文 By: 許玉蓮 Hooi Yoke Lien
People who describe Lapsang Souchong as an unpleasant tea with brashly smoky smell probably haven’t come across the really good ones. Premium Lapsang Souchong yields an infusion with layers of aroma unfolding in an alluring manner. Slightly astringent to the palate, it has the intensity of black dates and sweetness of dried longan with a hint of citric fruitiness, making it a very enjoyable brew.
How does this unique aroma of Lapsang Souchong come about? Its production involves the not uncommon processes of air-drying fresh leaves, indoor withering, rolling, enzymatic oxidation (fermentation) and roasting. But what makes Lapsang Souchong this distinct is where the entire production takes place: the Green Chamber.
How does this Green Chamber look like? There are two levels in here; the upper and lower levels are separated by wooden planks. There is a withering room, and a corridor outside of it on the upper level; and a smoke-roast room underneath. At the back of the Green Chamber is a stove fired by pinewood. Wet pinewood is laid out on the ground, in ‘T’ shape or horizontally. As the wood slowly burns, the heat and smoke rises up through vents into the smoke-roast room inside the Green Chamber. The vents, covered by movable bricks, can be manually adjusted to control the indoor temperature. Hanging from the wooden-planked ceiling of the smoke-roast room are some racks.
Let us take a look at each step of the production. For Lapsang Souchong, the first step is air-drying fresh leaves. Only the top ‘two leaves and a bud’ or ‘three leaves and a bud’ are used as the raw materials. Harvested leaves, mostly covered in rain or dew drops, are spread on the corridor outside of the withering room. Without any application of heat, they are left to air-dry.
Indoor withering (heat-facilitated): After having some of the water naturally evaporated, the leaves are being moved into the withering room. They are spread evenly on the bamboo mat on the wooden floor planks for heat-facilitated withering. Oxidized leaves placed on the racks at the lower level of the Green Chamber generate heat that rises and softens the fresh leaves. At the end of withering, the fresh leaves will have lost their natural lustre. They will be soft and won’t break when bent. The veins have become clearly visible and there is a faint aroma.
Rolling: Withered leaves will be collected for rolling. Rolling is executed by alternating light and high pressure; the leaves are unclumped once during the process. Workers will roll until strips of tealeaf are tightly twisted, tea juice is released, and the strips won’t easily come apart when squeezed together.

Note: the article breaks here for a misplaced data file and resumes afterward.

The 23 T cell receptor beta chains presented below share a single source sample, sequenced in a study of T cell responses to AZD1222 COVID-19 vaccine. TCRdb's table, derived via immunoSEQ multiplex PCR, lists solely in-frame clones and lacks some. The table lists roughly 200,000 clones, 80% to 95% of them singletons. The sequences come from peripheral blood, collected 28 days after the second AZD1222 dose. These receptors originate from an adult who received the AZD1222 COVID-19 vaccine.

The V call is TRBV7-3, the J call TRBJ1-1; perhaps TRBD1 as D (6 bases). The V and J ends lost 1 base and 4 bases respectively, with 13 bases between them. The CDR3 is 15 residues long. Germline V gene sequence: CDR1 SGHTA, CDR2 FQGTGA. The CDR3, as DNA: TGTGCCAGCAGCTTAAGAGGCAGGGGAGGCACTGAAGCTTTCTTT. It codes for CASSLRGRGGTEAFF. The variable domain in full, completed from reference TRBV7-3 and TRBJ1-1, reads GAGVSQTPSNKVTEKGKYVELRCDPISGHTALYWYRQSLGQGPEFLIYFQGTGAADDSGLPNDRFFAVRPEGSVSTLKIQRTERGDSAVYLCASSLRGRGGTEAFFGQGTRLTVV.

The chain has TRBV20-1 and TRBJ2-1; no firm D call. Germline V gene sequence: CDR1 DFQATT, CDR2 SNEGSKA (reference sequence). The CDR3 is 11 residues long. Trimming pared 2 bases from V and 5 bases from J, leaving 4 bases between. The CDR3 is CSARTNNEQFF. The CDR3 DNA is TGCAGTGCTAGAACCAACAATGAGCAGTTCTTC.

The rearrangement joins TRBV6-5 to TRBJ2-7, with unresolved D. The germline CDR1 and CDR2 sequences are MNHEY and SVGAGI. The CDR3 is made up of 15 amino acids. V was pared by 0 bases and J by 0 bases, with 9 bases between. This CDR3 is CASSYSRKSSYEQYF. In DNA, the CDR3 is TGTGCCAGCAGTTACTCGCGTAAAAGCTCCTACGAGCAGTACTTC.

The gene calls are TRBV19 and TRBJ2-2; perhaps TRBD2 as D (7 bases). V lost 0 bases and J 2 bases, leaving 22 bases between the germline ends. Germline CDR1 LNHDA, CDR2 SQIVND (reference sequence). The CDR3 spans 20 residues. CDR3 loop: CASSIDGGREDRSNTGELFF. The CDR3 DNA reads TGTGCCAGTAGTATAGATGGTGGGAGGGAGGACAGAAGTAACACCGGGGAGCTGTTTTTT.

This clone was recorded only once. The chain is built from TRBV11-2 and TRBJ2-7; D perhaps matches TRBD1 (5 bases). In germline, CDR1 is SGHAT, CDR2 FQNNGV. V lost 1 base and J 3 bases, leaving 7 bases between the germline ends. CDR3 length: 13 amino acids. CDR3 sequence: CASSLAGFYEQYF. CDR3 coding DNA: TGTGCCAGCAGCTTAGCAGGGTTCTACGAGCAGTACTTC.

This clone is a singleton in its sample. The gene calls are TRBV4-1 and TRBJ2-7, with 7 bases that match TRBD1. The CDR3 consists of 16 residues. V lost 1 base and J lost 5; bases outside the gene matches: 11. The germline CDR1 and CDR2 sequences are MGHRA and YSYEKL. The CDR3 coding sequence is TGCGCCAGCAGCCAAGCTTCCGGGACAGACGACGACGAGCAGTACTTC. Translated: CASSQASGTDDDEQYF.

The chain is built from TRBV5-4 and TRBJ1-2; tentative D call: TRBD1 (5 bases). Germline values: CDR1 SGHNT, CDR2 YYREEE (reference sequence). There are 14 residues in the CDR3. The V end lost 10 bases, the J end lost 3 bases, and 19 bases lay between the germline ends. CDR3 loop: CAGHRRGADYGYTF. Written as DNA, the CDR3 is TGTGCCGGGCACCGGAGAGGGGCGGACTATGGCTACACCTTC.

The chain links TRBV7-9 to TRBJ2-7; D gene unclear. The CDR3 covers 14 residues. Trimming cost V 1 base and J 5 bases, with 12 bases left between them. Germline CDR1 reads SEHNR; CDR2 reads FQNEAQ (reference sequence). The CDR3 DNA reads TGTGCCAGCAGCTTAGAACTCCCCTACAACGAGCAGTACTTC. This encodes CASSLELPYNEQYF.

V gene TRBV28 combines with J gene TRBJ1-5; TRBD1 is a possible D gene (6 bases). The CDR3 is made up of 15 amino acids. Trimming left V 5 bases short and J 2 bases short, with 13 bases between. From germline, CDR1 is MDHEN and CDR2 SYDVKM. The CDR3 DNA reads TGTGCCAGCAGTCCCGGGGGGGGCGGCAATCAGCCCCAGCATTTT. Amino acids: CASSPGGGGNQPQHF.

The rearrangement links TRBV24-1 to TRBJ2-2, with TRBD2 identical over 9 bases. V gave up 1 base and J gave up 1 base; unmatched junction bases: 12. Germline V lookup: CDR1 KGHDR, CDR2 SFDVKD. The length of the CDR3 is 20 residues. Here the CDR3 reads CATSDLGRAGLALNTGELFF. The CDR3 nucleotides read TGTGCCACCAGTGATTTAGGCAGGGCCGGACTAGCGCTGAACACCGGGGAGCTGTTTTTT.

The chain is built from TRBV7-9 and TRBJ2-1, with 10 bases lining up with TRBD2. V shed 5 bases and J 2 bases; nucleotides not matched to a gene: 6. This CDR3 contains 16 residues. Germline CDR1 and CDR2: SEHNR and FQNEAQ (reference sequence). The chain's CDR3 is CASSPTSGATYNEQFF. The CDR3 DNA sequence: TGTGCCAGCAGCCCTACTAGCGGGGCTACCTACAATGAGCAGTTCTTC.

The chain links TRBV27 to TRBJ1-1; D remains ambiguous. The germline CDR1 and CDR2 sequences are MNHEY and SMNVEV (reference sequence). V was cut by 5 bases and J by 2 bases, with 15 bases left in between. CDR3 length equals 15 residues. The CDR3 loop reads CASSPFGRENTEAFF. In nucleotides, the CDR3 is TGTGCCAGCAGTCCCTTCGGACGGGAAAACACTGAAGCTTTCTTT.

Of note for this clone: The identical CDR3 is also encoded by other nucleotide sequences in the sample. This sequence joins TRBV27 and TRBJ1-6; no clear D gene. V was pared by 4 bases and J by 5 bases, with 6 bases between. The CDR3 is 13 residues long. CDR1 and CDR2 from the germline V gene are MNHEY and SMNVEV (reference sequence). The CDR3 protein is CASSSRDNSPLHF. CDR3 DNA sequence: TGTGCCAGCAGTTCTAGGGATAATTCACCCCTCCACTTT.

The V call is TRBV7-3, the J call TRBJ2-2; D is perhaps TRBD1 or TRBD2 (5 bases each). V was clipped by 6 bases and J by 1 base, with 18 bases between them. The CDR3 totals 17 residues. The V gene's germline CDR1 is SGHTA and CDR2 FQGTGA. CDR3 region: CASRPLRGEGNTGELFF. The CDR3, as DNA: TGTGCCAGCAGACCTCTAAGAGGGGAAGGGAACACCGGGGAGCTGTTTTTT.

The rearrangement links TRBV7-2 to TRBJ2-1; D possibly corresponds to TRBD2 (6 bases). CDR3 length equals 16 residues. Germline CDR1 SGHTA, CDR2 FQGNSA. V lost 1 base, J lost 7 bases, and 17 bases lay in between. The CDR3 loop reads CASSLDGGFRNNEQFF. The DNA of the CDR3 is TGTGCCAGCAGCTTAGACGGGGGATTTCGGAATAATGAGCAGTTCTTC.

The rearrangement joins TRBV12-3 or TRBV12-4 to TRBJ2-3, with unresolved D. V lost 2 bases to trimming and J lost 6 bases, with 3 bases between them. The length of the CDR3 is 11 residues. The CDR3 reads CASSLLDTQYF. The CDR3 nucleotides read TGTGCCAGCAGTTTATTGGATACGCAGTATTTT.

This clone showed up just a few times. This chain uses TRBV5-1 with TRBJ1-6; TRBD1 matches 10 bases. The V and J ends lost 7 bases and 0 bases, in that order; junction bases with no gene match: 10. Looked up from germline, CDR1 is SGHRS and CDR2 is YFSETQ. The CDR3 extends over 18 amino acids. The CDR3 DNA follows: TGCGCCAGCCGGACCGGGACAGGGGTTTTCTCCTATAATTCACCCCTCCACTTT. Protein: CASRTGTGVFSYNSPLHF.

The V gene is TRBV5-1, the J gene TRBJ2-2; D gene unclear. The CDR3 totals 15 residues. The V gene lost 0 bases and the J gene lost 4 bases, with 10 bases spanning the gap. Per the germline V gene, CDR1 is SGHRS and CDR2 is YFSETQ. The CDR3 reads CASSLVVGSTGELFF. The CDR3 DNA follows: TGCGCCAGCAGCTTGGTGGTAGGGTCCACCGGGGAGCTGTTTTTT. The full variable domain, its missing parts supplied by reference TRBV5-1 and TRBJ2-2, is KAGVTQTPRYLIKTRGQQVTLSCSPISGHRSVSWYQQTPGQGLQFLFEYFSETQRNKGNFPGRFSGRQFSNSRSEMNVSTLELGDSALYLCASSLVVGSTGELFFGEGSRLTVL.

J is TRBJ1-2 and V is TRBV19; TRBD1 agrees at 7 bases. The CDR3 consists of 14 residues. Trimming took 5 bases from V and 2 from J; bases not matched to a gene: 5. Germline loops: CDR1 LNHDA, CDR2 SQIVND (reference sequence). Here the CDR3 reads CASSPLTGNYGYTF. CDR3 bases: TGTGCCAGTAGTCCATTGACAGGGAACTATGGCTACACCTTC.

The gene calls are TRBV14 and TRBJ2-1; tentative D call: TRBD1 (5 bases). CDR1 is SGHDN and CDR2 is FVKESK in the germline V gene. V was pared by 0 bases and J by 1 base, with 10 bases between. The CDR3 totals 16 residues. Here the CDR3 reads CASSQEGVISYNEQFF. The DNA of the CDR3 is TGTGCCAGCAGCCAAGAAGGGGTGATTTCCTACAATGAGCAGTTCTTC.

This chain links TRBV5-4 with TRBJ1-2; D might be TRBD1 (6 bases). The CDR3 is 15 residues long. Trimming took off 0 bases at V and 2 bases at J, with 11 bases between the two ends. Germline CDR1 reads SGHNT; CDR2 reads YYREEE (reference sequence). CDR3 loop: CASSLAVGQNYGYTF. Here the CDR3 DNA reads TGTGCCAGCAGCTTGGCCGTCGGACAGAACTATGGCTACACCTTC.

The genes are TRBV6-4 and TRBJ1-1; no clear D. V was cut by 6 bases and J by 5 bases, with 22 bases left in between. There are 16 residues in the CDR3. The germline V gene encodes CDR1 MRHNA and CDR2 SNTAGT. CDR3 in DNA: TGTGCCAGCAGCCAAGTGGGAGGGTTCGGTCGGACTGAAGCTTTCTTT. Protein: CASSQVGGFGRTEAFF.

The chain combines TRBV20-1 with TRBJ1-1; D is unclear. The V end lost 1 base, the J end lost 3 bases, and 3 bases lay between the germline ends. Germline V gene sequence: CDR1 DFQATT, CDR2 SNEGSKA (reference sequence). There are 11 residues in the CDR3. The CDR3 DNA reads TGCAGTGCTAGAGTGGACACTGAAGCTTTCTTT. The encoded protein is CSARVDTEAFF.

Enzymatic oxidation (fermentation): Rolled tealeaves will then be placed in bamboo baskets reserved for enzymatic oxidation. A hole is made in the middle of the heap of rolled tealeaves to facilitate air ventilation. They are covered with wet cloth to promote enzymatic oxidation. The heap will be turned once during the process. When completed, the grassy smell will be replaced by a sweet and mellow aroma characteristic of tea.
Smoke-roasting: Oxidized leaves are spread evenly and thinly on bamboo sieves. The bamboo sieves are placed onto the hanging rack of the Green Chamber for drying. These sieves are stacked in such a way that they half-overlap each other, such as roof tiles or fish scales. The heat from the burning pinewood should not be too high; where necessary, bricks are used to block certain vents to lower the temperature of the smoke-roast room.
Drying of Lapsang Souchong must be done by smoke-roasting at lower temperature. The leaves should be dried by the heat from the smoke, and not by direct roasting with the burning pinewood underneath. That explains why Lapsang Souchong imparts a distinct smoky aroma that comes from deep down within, rather than just on the surface. It is no overstatement to say that the sheer joy of drinking Lapsang Souchong stems from its intertwining aroma and flavour.
The Green Chamber of Lapsang Souchong is essentially an architectural structure comprising a stove (for heat and smoky aroma), smoke-roast room (for drying of tealeaves), withering room (for dehydration) and the corridor (for air-drying and water evaporation of fresh leaves). What binds them all is the heat generated by the smoke of the burning pinewood.